Googling Things vs. the Spirit of Discovery

“Something something Creek Trail.”

Apparently this had been sitting just a ways behind my neighborhood for ages. I stumbled across it today in the course of a slow morning walk. And I immediately wanted to know how long it was. I like long trails, and I like to wonder how far I can travel on them.

I could have probably found out in seconds on my phone. The answer was just a Google away. But I held myself back.

Google is a wonderful thing. Often it aids in discovery. But sometimes easy information access is a roadblock to building a habit of discovery. There’s no need to “find out” if you can just “look up”. First-hand and second-hand information may be the same in content, but the means of getting the information has value as well. And in this circumstance in particular it would be a sad cop-out to cut my walk short by just Googling the length of the trail.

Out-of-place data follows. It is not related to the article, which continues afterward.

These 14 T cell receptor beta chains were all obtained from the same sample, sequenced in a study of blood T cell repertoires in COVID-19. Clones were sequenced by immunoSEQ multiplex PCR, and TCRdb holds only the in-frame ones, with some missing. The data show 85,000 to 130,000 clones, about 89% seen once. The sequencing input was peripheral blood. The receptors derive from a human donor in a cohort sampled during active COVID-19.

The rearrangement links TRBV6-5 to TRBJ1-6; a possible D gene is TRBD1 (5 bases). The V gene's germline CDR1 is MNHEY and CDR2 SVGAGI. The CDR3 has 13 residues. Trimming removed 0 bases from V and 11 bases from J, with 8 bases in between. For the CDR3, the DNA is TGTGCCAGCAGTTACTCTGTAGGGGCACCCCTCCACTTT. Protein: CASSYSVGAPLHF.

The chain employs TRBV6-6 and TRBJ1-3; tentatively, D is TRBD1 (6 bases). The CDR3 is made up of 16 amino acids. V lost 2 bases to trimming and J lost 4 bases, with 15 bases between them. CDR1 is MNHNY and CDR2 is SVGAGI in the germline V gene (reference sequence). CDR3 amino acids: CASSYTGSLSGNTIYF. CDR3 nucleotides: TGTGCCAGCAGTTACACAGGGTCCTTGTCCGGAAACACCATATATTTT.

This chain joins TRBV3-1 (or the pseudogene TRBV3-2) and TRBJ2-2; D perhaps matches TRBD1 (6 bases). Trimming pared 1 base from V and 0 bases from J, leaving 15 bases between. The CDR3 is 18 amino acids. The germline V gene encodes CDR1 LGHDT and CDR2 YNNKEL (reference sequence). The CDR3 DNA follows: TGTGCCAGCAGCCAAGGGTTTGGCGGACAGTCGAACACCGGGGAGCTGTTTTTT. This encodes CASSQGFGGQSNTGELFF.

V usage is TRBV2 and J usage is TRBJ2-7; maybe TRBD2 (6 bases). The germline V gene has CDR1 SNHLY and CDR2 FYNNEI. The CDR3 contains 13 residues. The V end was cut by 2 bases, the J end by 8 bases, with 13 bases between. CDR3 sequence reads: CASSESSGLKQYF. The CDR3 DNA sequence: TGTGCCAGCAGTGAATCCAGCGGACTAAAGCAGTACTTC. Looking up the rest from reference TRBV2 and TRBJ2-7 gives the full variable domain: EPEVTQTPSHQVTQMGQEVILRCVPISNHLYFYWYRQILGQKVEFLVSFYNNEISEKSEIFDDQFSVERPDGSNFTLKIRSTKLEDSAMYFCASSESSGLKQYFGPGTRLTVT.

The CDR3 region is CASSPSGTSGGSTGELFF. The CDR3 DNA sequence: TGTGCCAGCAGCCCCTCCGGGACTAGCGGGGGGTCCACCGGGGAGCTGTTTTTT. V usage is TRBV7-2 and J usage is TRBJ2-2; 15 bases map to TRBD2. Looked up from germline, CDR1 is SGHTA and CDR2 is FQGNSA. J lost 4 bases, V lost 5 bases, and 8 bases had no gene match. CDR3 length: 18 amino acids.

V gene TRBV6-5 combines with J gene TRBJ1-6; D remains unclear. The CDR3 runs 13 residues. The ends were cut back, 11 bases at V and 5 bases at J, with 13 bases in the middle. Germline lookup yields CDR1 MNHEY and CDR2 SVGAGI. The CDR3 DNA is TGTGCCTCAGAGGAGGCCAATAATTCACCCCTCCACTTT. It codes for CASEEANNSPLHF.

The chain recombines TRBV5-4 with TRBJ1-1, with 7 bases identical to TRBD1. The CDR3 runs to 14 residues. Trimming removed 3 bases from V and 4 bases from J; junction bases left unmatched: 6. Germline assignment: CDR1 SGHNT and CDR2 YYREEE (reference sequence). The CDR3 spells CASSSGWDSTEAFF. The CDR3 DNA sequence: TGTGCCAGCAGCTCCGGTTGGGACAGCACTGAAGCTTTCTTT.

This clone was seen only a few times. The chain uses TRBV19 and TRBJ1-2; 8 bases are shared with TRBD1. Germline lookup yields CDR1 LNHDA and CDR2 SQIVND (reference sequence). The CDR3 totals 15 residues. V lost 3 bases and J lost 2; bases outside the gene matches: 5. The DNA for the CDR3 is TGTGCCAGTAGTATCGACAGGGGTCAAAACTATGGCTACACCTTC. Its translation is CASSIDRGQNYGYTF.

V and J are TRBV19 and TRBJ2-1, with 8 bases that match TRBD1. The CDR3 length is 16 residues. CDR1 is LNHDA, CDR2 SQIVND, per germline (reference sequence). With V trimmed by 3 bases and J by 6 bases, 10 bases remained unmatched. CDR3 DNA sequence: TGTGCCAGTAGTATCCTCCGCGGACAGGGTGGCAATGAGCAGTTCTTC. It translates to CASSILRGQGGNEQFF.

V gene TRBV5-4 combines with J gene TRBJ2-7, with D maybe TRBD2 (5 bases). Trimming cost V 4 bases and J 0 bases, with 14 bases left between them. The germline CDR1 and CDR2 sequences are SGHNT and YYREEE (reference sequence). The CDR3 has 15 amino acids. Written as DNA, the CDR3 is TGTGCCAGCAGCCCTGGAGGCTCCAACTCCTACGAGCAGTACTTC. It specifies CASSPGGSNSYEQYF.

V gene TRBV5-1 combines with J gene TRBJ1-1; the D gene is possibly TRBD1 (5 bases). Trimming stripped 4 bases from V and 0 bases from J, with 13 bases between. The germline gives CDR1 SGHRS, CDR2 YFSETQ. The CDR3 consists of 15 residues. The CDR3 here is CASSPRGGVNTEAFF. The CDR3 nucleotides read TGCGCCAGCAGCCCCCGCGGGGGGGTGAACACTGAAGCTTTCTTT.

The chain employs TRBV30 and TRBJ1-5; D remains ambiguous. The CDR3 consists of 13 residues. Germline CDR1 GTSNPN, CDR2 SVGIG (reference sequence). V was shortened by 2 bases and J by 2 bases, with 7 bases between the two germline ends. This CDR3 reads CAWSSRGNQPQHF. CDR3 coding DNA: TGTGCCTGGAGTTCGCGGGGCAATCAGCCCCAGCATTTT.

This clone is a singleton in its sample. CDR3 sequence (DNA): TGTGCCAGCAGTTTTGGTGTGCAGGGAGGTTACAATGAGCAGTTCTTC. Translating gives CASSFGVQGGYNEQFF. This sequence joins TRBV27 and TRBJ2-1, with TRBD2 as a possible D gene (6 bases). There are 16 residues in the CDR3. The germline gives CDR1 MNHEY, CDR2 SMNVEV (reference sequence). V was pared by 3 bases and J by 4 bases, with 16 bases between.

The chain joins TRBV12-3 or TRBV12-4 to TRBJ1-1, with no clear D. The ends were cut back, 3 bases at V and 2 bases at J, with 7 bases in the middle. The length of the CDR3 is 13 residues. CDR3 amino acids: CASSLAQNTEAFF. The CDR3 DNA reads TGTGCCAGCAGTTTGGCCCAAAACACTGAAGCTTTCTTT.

I walked a ways further and took in the newness of this neat “bonus” trail that just made my neighborhood a little cooler. And for today, I let the mystery be.

I will find out how far this trail goes, but I’ll do it for myself. Soon enough I’ll be climbing on my road bike and making my own investigation of the matter.

Photo by Benjamin Dada on Unsplash

Intellectual Credit: There was an article I read years ago about the loss of wonder that comes with being able to just Google things to settle questions, so that came into play in this piece.

James Walpole

James Walpole is a writer, startup marketer, and perpetual apprentice. You're reading his blog right now, and he really appreciates it. Don't let it go to his head, though.

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